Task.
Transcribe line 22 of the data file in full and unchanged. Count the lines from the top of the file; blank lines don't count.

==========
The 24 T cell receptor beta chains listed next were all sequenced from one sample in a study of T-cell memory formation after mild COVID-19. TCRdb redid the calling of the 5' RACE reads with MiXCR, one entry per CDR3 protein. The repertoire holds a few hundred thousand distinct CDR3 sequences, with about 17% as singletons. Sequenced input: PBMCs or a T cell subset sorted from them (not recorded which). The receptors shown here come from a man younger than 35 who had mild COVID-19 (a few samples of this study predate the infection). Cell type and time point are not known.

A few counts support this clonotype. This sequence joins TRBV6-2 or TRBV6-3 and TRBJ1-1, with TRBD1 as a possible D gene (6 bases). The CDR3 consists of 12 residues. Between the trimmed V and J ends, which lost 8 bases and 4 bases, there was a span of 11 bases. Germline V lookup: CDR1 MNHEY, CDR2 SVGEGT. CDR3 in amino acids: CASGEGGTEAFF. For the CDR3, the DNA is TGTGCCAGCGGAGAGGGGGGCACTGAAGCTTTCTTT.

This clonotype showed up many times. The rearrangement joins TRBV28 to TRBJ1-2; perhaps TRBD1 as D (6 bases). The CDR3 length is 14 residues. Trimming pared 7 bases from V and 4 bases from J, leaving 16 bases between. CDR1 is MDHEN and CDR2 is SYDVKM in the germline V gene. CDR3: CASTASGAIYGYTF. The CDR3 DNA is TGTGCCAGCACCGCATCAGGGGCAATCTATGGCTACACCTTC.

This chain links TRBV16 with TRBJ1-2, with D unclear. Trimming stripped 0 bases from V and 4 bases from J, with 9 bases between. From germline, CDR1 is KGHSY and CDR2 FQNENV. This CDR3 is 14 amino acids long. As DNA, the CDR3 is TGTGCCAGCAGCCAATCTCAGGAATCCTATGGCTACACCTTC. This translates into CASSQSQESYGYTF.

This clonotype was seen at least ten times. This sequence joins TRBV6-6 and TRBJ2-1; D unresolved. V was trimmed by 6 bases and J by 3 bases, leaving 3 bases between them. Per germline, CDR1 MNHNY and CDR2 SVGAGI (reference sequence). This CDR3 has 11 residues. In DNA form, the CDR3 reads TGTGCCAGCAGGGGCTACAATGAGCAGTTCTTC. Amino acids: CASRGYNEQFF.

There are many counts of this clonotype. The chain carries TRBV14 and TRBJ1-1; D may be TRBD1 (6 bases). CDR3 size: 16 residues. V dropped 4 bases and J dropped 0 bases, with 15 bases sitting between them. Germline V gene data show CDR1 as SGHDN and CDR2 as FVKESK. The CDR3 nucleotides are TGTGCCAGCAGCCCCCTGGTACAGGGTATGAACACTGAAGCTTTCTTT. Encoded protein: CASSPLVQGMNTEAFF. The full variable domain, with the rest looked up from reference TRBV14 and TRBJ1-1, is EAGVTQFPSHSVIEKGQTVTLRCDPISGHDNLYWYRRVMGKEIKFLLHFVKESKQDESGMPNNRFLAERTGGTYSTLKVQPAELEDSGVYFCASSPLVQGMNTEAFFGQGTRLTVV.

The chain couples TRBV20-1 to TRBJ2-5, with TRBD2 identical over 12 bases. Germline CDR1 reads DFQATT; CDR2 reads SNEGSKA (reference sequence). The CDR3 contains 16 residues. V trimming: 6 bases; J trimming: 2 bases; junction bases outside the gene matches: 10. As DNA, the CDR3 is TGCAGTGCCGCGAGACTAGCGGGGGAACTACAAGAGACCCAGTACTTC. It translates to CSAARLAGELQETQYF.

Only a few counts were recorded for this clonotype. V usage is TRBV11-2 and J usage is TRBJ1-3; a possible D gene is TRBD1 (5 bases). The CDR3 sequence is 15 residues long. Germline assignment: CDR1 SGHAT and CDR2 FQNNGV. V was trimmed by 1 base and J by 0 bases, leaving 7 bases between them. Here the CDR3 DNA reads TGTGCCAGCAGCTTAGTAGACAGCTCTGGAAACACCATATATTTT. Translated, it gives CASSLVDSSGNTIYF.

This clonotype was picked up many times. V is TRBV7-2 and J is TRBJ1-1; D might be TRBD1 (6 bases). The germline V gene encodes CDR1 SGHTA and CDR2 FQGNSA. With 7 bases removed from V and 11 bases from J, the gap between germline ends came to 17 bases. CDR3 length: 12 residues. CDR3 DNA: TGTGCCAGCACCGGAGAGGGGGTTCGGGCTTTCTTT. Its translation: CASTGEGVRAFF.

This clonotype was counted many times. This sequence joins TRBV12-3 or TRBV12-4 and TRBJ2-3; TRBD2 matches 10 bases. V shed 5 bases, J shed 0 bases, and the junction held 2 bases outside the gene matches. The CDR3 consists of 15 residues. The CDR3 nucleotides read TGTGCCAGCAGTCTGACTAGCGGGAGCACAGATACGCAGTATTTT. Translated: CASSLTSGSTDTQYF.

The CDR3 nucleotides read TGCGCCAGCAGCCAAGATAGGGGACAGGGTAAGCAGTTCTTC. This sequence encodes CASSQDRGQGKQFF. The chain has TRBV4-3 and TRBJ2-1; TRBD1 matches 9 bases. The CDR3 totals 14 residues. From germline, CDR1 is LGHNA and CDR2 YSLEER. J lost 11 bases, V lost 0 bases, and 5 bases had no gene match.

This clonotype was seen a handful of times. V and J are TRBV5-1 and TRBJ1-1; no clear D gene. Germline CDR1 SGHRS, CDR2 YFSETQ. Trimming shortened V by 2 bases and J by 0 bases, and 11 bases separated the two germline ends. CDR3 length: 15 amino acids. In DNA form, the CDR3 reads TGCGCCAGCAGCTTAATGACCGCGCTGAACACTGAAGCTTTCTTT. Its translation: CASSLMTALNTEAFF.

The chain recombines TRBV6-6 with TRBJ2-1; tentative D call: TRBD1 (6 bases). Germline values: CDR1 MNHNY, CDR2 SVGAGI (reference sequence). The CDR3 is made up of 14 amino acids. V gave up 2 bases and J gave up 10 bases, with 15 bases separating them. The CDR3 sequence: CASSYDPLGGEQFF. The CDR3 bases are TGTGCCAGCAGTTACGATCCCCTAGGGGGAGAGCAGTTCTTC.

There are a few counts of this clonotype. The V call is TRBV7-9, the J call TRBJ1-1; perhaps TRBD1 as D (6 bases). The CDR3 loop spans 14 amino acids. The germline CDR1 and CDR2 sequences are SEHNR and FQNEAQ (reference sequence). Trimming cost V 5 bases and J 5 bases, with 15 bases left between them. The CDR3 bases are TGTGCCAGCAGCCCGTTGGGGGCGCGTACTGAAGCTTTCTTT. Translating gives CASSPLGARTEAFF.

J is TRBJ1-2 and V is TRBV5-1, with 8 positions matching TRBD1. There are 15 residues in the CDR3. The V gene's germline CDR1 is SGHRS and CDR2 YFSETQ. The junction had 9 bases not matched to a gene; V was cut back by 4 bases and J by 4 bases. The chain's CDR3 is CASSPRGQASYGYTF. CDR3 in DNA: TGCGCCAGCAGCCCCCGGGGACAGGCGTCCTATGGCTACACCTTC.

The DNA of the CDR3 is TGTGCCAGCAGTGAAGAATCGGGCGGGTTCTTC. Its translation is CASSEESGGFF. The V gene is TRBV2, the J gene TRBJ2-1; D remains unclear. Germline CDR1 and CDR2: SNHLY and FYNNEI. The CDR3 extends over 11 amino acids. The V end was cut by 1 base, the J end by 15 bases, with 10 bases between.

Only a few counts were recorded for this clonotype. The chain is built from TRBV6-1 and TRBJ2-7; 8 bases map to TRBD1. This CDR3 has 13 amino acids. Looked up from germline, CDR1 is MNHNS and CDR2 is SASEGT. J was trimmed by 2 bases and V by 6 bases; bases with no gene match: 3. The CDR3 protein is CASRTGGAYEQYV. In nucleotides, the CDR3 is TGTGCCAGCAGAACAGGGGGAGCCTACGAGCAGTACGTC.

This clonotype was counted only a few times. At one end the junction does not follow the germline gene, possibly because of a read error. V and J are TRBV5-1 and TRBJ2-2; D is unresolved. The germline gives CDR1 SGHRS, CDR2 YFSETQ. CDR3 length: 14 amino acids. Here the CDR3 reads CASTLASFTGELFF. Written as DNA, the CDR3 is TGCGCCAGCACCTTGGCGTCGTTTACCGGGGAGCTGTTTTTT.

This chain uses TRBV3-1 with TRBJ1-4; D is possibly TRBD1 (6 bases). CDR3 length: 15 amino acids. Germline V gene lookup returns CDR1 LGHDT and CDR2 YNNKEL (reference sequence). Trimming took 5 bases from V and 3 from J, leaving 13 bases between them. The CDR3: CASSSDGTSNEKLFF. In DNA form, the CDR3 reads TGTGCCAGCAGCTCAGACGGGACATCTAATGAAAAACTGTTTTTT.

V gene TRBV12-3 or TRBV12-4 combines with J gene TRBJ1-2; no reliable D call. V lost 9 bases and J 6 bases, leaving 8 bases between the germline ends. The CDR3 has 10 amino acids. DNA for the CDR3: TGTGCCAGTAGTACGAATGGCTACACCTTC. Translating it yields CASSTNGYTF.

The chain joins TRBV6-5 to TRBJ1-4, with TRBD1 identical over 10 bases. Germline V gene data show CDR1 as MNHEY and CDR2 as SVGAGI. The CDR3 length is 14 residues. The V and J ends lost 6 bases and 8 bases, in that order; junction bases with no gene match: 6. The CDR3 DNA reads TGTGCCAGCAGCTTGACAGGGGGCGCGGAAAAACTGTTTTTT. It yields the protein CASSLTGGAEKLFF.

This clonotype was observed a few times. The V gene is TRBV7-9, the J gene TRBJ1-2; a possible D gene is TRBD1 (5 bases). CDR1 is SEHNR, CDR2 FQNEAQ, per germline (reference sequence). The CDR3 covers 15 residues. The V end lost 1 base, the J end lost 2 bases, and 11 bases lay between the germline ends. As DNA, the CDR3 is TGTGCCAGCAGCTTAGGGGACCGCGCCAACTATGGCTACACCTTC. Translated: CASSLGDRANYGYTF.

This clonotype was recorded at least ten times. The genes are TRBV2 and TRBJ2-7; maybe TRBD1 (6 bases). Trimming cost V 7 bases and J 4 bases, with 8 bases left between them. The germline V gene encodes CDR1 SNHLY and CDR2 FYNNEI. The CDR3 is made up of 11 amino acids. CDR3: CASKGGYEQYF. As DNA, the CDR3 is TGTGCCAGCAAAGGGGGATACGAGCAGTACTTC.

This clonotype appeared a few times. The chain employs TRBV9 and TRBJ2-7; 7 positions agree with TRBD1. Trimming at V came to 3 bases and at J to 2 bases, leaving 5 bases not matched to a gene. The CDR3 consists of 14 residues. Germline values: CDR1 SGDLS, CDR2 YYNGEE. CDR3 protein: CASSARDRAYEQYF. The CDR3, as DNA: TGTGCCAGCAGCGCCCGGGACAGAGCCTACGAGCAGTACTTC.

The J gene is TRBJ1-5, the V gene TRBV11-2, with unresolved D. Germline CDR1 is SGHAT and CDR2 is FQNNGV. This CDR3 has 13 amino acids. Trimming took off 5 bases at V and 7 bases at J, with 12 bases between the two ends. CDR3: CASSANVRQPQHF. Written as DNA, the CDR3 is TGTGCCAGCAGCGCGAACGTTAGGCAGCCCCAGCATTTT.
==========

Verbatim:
This clonotype was observed a few times. The V gene is TRBV7-9, the J gene TRBJ1-2; a possible D gene is TRBD1 (5 bases). CDR1 is SEHNR, CDR2 FQNEAQ, per germline (reference sequence). The CDR3 covers 15 residues. The V end lost 1 base, the J end lost 2 bases, and 11 bases lay between the germline ends. As DNA, the CDR3 is TGTGCCAGCAGCTTAGGGGACCGCGCCAACTATGGCTACACCTTC. Translated: CASSLGDRANYGYTF.